These are the two main tradeoffs of using a 2.5L fabric instead of a full 3L fabric. Are they tradeoffs that make sense in order to save a few hundred dollars over the other jackets in this test? In many scenarios, I would say yes.

The discomfort of the 2.5L fabric on bare skin is not that big of a deal for me. I don’t like it, but if I was wearing this jacket primarily as a rain jacket in a place like Colorado, where rain storms are typically brief and are followed by great weather, this jacket could be an excellent option.

But if you’re looking to buy a jacket to wear for longer periods of time (e.g., ski touring, or in a few hours of light rain such as you might encounter in wetter climates), it won’t be as comfortable as a 3L jacket. So if you think of 2.5L fabrics in general and the Viper in particular as an emergency rain jacket, I think it is a great option that won’t break the bank.


I found the Rab Viper to be less breathable than the Arc’teryx Beta FL and the Westcomb Switch LT Hoody, and I attribute this purely to the fact that this jacket is a 2.5L rather than a 3L jacket.

In high-output activities in the Viper, I often got sweat buildup inside of the fabric, which is indicative of overwhelming the breathability of the fabric. And this often occurred sooner and at lower activity levels than it would in the other jackets.

It is possible that the Viper breathes similarly to the Westcomb Switch and Arc’teryx Beta FL, and it only seems to be breathing less effectively because the sweat is much easier to feel on your skin before it escapes, since it isn’t absorbed into the inner liner.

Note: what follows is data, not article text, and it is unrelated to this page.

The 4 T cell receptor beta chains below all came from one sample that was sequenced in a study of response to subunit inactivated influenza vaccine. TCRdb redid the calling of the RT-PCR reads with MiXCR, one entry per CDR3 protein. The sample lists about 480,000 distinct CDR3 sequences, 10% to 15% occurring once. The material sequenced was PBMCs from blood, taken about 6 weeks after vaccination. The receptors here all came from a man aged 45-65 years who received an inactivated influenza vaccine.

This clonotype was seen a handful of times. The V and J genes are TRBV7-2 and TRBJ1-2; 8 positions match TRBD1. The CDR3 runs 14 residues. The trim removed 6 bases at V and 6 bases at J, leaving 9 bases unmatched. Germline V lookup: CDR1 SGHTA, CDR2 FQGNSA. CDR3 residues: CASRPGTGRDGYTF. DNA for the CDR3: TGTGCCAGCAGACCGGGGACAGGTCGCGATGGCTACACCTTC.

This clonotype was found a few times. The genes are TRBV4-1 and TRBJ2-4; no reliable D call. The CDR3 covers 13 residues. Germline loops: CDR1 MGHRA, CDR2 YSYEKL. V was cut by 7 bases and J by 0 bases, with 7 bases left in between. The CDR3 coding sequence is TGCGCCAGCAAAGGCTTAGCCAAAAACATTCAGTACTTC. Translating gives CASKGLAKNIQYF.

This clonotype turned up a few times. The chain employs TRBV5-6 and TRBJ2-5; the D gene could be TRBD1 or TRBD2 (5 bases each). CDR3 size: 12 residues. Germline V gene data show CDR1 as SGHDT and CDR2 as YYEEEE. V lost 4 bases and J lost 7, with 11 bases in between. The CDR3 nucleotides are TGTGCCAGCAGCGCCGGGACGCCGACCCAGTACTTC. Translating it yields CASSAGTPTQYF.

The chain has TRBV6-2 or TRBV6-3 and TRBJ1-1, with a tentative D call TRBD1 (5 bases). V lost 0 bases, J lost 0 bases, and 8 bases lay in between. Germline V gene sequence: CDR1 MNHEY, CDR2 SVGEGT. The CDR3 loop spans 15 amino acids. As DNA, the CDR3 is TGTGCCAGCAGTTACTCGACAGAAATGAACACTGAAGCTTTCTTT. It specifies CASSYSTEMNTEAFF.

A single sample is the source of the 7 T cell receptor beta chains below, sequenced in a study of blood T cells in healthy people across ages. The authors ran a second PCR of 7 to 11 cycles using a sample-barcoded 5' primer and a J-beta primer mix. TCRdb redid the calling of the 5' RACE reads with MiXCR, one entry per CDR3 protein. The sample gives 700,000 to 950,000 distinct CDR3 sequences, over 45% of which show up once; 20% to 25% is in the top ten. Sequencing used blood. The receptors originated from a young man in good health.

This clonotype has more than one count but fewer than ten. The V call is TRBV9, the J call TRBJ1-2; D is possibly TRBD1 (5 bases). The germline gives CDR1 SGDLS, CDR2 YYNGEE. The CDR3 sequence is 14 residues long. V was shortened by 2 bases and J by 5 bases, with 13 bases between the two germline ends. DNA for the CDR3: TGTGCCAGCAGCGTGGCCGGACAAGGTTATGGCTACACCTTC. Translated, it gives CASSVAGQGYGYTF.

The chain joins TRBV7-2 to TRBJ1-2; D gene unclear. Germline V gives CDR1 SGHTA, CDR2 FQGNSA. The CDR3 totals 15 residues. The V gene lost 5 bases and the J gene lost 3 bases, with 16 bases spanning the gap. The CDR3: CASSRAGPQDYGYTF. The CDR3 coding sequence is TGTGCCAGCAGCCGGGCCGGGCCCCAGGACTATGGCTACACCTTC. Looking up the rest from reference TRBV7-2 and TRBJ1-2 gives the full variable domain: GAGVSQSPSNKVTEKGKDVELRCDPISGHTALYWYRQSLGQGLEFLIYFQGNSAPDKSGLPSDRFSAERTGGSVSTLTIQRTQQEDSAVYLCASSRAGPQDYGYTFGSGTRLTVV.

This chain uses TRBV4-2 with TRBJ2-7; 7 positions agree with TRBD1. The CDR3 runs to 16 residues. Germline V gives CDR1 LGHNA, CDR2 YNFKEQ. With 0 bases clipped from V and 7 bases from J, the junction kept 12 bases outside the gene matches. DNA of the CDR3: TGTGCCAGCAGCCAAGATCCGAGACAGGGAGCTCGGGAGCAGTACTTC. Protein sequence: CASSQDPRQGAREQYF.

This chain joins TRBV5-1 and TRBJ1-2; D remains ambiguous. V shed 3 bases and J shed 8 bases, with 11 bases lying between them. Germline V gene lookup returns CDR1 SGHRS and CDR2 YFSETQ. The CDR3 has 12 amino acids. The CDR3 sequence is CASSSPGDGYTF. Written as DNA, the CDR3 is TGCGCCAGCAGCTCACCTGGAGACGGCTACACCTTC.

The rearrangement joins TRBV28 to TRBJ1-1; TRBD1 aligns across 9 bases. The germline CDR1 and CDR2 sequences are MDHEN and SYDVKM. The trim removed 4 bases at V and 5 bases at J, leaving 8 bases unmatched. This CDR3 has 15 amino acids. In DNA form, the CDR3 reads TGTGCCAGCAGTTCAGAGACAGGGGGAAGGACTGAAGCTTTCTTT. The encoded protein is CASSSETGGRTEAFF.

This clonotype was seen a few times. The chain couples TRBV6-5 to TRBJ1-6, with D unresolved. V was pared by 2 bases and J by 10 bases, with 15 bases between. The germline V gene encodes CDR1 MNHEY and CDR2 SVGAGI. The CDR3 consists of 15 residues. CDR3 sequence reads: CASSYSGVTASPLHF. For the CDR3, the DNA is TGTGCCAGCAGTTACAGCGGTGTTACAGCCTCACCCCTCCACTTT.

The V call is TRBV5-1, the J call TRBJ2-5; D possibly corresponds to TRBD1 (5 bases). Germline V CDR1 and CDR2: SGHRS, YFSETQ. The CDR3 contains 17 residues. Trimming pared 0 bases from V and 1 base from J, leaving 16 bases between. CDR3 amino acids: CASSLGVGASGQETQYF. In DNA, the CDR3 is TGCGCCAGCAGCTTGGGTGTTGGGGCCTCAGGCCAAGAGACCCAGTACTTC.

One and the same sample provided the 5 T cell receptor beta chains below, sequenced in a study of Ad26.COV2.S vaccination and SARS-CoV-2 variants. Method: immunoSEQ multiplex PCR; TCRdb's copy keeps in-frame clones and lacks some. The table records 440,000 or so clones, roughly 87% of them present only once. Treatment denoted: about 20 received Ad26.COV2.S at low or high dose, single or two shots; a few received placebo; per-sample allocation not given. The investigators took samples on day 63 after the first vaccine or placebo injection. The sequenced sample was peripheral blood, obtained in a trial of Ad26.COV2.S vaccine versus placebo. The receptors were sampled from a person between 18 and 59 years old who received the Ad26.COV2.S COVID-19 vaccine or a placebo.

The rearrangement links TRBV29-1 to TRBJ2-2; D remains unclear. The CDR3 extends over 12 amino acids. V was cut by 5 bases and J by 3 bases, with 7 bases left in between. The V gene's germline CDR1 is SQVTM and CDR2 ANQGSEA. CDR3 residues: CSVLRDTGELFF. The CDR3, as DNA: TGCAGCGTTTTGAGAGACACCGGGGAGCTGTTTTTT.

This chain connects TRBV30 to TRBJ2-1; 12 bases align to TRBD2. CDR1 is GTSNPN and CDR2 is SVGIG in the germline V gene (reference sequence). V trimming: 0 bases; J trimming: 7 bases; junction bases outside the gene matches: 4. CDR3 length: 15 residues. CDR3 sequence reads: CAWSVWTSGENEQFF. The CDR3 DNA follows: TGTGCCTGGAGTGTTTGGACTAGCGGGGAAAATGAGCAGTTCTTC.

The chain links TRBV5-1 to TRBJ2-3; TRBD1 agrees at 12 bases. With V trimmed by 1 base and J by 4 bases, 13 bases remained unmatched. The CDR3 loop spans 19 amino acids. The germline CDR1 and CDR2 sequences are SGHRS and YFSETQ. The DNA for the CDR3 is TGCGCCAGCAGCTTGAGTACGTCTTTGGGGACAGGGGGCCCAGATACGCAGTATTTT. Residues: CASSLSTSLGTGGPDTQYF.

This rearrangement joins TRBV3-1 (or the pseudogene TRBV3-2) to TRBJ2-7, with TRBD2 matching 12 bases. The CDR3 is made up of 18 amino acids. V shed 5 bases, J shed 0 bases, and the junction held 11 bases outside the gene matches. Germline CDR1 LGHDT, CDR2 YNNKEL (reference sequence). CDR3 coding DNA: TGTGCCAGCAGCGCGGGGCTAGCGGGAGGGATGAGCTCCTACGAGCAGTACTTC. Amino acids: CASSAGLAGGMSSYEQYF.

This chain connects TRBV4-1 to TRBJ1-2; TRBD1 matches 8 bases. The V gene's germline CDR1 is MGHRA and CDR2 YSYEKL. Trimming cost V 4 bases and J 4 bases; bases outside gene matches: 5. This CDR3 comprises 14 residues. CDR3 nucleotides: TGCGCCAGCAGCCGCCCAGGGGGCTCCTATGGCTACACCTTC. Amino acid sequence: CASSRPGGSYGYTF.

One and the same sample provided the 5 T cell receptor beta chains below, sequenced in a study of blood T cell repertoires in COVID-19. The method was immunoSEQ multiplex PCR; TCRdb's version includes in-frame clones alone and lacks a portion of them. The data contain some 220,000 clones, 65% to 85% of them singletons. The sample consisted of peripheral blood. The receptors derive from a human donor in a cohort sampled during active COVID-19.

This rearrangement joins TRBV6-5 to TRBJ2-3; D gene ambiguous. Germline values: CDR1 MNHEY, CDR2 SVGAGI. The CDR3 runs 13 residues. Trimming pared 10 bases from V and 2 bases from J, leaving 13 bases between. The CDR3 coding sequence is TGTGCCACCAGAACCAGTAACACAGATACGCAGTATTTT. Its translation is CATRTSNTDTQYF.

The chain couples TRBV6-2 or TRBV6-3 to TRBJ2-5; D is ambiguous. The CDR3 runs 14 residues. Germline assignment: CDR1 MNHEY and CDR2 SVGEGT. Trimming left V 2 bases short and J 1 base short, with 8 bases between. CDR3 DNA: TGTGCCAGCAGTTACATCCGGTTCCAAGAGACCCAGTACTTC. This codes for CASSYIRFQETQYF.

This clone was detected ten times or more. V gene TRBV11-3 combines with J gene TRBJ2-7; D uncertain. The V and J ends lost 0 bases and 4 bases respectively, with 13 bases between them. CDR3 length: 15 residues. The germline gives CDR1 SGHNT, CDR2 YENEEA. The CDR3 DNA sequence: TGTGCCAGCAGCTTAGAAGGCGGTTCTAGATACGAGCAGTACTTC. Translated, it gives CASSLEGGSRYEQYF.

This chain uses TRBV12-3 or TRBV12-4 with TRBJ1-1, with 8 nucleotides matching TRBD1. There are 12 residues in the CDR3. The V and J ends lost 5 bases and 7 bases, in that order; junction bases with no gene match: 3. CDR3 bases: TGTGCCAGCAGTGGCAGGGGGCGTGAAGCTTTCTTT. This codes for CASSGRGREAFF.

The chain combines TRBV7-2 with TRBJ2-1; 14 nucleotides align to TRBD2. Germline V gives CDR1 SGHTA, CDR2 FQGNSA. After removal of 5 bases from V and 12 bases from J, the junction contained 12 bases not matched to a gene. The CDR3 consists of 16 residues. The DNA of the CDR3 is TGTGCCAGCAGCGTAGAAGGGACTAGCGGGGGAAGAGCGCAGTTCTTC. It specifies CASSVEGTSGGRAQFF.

Either way, the Viper seems to breathe slightly less efficiently than the Beta FL and Switch jackets.

Breathability & Product Care

Another consideration with eVent DVL is the care regimen that must be followed to ensure the fabric stays waterproof.

The ePTFE is unprotected in the Viper’s DVL 2.5L fabric. Unlike 3L jackets, there is no tricot layer to protect the ePTFE layer; it is directly exposed on the inside of the jacket, and therefore susceptible to fouling. So it is very important to keep the jacket clean to eliminate the risk of hydrophobic “bridges” caused by sweat and grime that will allow water to get through the fabric. Rab Viper eVent care instructions

I would recommend washing any eVent jacket in Nikwax TechWash every couple of months, and more often than that with more frequent use. You can substitute TechWash for a mild detergent, but it is very important to not use fabric softeners because they will destroy your DWR.

I would also recommend a similar wash regimen for a jacket like the Westcomb Switch LT Hoody that is made from Neoshell, though it probably doesn’t need to be washed quite as often because it is made of polyurethane rather than ePTFE.


As I’ve said, the Viper performs well, and may make far more sense than the other two jackets depending on your budget and how you intend to use the jacket. But the biggest advantage of the Viper over these other two jackets is the price savings. So I’ll wrap this review up by making a few head to head comparisons:

Rab Viper vs. Arc’teryx Beta FL

The Arc’teryx Beta FL has a slight edge in breathability, but a larger edge in general comfort because of its 3L construction. It also has a slightly more anatomical fit than the Viper, and is lighter and packs down smaller than the Viper.

But the Rab Viper is $190 cheaper. So if the price is important, I would pick the Rab for ski touring, mountaineering and backpacking. But if price is less of a concern, the Beta FL wins, unless you’re committed to purchasing a jacket that has pit zips.

Rab Viper vs. Westcomb Switch LT Hoody

The Viper has a very slight edge in weight over the Westcomb Switch LT (~30g), while the Westcomb breathes noticeably better and is more comfortable in general because of its 3L fabric and slightly better fit. But the Rab is $170 less expensive, and will certainly do the job as an emergency rain jacket / backpacking jacket.